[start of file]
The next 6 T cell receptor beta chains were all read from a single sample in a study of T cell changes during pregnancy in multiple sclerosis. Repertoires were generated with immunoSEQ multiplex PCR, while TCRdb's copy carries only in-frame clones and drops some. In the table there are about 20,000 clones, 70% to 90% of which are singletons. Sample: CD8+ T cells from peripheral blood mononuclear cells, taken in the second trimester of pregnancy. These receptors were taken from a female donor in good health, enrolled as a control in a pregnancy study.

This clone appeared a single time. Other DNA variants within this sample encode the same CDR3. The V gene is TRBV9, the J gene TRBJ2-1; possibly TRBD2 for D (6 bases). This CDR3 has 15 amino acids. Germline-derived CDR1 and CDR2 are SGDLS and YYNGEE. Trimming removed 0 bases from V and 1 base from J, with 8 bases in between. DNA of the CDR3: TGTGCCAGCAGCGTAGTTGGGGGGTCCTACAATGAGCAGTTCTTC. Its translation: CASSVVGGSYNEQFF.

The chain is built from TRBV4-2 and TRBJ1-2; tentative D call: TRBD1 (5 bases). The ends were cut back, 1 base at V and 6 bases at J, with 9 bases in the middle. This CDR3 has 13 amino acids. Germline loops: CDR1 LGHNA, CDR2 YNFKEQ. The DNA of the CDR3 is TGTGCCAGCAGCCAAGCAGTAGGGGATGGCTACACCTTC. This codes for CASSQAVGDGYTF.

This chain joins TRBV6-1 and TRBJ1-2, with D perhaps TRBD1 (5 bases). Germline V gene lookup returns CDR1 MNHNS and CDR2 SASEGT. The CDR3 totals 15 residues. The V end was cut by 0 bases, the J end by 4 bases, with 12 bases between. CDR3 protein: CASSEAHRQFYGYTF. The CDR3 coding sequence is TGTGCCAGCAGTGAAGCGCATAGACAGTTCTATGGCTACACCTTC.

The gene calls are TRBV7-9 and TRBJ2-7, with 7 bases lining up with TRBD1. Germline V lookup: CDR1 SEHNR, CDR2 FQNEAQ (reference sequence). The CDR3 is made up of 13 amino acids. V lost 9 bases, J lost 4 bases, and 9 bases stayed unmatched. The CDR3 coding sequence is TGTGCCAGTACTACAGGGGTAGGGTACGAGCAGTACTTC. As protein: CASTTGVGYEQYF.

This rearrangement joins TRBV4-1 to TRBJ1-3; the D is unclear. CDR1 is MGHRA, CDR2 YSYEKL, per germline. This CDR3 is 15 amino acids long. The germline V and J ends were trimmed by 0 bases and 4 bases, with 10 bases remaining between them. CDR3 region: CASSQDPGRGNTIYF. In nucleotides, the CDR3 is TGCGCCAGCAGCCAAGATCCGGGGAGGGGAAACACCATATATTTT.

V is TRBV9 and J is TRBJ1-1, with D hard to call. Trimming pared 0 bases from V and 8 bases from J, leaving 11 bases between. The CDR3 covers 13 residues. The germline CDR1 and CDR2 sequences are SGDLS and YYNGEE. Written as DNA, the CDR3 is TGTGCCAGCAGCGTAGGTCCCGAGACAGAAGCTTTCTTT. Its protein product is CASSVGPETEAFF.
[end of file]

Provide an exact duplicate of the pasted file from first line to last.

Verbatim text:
The next 6 T cell receptor beta chains were all read from a single sample in a study of T cell changes during pregnancy in multiple sclerosis. Repertoires were generated with immunoSEQ multiplex PCR, while TCRdb's copy carries only in-frame clones and drops some. In the table there are about 20,000 clones, 70% to 90% of which are singletons. Sample: CD8+ T cells from peripheral blood mononuclear cells, taken in the second trimester of pregnancy. These receptors were taken from a female donor in good health, enrolled as a control in a pregnancy study.

This clone appeared a single time. Other DNA variants within this sample encode the same CDR3. The V gene is TRBV9, the J gene TRBJ2-1; possibly TRBD2 for D (6 bases). This CDR3 has 15 amino acids. Germline-derived CDR1 and CDR2 are SGDLS and YYNGEE. Trimming removed 0 bases from V and 1 base from J, with 8 bases in between. DNA of the CDR3: TGTGCCAGCAGCGTAGTTGGGGGGTCCTACAATGAGCAGTTCTTC. Its translation: CASSVVGGSYNEQFF.

The chain is built from TRBV4-2 and TRBJ1-2; tentative D call: TRBD1 (5 bases). The ends were cut back, 1 base at V and 6 bases at J, with 9 bases in the middle. This CDR3 has 13 amino acids. Germline loops: CDR1 LGHNA, CDR2 YNFKEQ. The DNA of the CDR3 is TGTGCCAGCAGCCAAGCAGTAGGGGATGGCTACACCTTC. This codes for CASSQAVGDGYTF.

This chain joins TRBV6-1 and TRBJ1-2, with D perhaps TRBD1 (5 bases). Germline V gene lookup returns CDR1 MNHNS and CDR2 SASEGT. The CDR3 totals 15 residues. The V end was cut by 0 bases, the J end by 4 bases, with 12 bases between. CDR3 protein: CASSEAHRQFYGYTF. The CDR3 coding sequence is TGTGCCAGCAGTGAAGCGCATAGACAGTTCTATGGCTACACCTTC.

The gene calls are TRBV7-9 and TRBJ2-7, with 7 bases lining up with TRBD1. Germline V lookup: CDR1 SEHNR, CDR2 FQNEAQ (reference sequence). The CDR3 is made up of 13 amino acids. V lost 9 bases, J lost 4 bases, and 9 bases stayed unmatched. The CDR3 coding sequence is TGTGCCAGTACTACAGGGGTAGGGTACGAGCAGTACTTC. As protein: CASTTGVGYEQYF.

This rearrangement joins TRBV4-1 to TRBJ1-3; the D is unclear. CDR1 is MGHRA, CDR2 YSYEKL, per germline. This CDR3 is 15 amino acids long. The germline V and J ends were trimmed by 0 bases and 4 bases, with 10 bases remaining between them. CDR3 region: CASSQDPGRGNTIYF. In nucleotides, the CDR3 is TGCGCCAGCAGCCAAGATCCGGGGAGGGGAAACACCATATATTTT.

V is TRBV9 and J is TRBJ1-1, with D hard to call. Trimming pared 0 bases from V and 8 bases from J, leaving 11 bases between. The CDR3 covers 13 residues. The germline CDR1 and CDR2 sequences are SGDLS and YYNGEE. Written as DNA, the CDR3 is TGTGCCAGCAGCGTAGGTCCCGAGACAGAAGCTTTCTTT. Its protein product is CASSVGPETEAFF.